COVINGTON, Ga. – The Newton County Board of Commissioners (BOC) voted to approve the county’s fiscal year 2018 budget during a special called meeting Tuesday night at the Historic Courthouse.
This year’s budget maintains last year’s millage rate of 13.441 but, because of an increase in property tax assessments, will require a tax increase.
The new budget gives all county employees, except sworn firefighters and deputies, a 5% percent cost of living adjustment (COLA). Firefighters and deputies will receive market adjustment pay increases consistent with Market Analysis and Recommendations study presented to the BOC in May.
The raises will be phased in in two increments. Employees receiving the COLA will receive a 3 percent increase effective July 1 and another 2 percent effective Jan 1, 2018. Employees receiving the market analysis increase will receive half in July and half in January.
Low salaries have been seen as an impediment to attracting and retaining and qualified and experienced county employees, especially deputies and firefighters. Commissioners expressed hope the salary increases will help address that problem.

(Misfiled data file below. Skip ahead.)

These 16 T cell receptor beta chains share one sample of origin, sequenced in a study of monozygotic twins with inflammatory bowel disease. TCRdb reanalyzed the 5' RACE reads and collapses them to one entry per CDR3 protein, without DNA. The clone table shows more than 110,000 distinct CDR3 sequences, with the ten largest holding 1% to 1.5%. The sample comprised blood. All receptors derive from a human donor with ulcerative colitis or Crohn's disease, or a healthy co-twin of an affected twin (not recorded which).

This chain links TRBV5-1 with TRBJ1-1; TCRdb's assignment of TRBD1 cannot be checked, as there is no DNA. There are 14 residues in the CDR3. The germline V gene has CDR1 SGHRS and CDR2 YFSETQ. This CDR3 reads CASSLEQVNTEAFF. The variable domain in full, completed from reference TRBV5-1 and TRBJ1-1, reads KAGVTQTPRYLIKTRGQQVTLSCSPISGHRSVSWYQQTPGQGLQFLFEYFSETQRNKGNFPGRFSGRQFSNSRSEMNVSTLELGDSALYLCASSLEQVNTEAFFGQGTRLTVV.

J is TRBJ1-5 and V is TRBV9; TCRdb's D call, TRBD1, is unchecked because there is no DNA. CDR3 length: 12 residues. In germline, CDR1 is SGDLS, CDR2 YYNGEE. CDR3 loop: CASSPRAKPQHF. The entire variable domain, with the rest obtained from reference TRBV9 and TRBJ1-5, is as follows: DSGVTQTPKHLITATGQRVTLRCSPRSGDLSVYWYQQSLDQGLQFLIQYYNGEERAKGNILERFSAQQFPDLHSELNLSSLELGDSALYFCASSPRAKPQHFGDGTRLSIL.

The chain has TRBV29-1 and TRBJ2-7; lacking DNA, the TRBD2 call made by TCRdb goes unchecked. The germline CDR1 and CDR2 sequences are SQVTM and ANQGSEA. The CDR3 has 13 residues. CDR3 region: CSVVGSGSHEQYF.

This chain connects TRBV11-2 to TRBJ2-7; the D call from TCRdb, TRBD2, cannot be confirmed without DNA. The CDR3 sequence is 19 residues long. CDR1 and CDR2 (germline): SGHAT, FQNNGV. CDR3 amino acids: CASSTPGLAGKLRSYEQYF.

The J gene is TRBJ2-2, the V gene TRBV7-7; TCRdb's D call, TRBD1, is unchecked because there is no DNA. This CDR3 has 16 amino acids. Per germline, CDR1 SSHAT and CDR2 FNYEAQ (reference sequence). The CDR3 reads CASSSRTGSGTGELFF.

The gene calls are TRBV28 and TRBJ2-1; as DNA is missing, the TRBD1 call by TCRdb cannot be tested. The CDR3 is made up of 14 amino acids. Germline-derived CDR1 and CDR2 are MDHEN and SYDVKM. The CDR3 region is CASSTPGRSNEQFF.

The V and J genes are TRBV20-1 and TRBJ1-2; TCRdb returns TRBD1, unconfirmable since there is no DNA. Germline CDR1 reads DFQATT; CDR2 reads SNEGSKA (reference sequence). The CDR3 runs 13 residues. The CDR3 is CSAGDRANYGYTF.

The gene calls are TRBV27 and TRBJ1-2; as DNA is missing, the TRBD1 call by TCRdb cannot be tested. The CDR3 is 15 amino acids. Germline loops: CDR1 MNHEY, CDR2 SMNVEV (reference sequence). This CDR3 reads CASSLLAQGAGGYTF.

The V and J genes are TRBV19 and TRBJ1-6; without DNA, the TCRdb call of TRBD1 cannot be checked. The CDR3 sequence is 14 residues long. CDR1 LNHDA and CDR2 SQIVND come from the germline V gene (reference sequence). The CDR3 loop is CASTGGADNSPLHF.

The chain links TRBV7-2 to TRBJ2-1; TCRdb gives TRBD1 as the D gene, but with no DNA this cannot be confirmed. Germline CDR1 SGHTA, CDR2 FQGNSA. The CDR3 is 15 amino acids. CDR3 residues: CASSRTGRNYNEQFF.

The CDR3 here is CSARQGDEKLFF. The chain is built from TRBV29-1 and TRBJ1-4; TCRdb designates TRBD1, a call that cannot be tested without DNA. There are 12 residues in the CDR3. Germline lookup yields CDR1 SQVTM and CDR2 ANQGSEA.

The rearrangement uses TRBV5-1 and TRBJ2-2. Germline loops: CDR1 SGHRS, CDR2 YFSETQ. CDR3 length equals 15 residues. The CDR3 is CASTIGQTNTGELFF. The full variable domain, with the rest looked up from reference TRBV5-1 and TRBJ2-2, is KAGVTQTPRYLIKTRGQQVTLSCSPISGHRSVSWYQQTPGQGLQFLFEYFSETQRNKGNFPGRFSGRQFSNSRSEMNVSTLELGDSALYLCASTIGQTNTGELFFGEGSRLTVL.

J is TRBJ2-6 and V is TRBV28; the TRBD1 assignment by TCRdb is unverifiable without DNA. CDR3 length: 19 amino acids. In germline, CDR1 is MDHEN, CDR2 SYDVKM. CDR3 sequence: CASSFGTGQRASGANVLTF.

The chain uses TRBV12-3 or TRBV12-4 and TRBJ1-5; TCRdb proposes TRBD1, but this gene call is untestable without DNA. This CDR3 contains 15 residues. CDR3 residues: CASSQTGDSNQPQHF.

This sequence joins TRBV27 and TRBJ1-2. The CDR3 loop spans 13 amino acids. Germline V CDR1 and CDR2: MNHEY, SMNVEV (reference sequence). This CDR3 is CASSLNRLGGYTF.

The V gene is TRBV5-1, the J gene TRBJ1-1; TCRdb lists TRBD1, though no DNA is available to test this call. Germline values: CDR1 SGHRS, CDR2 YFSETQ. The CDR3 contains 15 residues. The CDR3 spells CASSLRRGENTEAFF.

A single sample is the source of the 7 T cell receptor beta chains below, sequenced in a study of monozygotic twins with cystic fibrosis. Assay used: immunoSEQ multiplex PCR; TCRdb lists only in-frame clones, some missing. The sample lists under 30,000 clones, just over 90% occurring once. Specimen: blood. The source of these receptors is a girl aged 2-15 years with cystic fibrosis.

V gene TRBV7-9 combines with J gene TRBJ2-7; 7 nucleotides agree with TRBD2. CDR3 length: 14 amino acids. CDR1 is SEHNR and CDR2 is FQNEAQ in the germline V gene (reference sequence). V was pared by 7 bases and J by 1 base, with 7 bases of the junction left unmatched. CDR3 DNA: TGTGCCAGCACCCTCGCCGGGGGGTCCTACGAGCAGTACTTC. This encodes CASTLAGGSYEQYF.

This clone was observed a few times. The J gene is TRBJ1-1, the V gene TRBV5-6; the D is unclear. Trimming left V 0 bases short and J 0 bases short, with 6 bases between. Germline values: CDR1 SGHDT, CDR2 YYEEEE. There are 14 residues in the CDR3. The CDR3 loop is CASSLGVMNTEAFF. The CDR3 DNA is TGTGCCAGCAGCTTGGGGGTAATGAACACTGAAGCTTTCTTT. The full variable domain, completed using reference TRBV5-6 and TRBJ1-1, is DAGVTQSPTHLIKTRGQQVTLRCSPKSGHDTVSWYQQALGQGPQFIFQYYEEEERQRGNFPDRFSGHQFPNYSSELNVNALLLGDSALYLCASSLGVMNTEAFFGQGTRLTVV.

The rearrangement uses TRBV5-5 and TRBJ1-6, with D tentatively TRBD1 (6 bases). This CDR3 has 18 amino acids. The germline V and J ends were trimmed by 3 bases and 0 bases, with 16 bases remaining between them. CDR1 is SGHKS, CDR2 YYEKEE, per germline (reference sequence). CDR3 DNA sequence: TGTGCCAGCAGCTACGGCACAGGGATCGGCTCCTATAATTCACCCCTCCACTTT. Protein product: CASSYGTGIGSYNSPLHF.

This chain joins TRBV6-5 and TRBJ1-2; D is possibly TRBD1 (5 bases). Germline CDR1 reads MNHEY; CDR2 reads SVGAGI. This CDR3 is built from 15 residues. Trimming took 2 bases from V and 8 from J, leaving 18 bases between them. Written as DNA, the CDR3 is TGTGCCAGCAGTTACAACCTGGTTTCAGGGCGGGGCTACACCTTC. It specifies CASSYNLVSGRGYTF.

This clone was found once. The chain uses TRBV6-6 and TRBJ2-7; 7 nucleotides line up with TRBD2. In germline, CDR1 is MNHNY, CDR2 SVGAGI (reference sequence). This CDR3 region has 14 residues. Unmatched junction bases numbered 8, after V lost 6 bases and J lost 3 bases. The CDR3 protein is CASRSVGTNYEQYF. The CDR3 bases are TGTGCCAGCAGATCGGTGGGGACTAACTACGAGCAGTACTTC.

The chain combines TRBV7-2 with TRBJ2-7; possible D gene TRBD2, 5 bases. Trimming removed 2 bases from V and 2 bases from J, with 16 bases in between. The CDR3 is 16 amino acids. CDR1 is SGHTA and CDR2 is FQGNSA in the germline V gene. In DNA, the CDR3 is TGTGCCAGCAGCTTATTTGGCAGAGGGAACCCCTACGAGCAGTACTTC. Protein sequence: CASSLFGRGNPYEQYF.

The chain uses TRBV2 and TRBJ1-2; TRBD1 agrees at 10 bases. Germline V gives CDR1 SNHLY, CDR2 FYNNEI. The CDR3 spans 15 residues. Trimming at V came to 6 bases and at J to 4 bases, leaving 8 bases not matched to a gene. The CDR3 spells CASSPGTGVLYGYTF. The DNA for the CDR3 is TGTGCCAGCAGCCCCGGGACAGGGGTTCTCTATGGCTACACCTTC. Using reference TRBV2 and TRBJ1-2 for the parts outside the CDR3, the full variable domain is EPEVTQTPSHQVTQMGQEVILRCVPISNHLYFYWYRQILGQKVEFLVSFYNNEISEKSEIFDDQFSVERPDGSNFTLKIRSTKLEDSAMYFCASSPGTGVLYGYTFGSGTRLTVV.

The new budget also calls for the county to transfer money into its cash reserves, funds balance and contingency fund.
Prior to the final vote on the original budget resolution, District 1 Commissioner Stan Edwards told commissioners that more than one homeowner had called him and said because of the tax increase they will no longer be able to afford to stay in their home.
Edwards offered a different budget plan.
“I am proposing a balanced budget with total revenues of $58,627,277.71. That is a millage rate of 13.066, a .37 mills decrease over what is currently proposed in the current motion,” he said.
Edwards said the budget he was proposing still constituted a tax increase.
“It’s just somewhat less of what is currently on the floor,” he said.
Edwards told commissioners his budget proposal would give all county employees a 5 percent COLA, across the board. He said his proposal did not include the market study pay increases.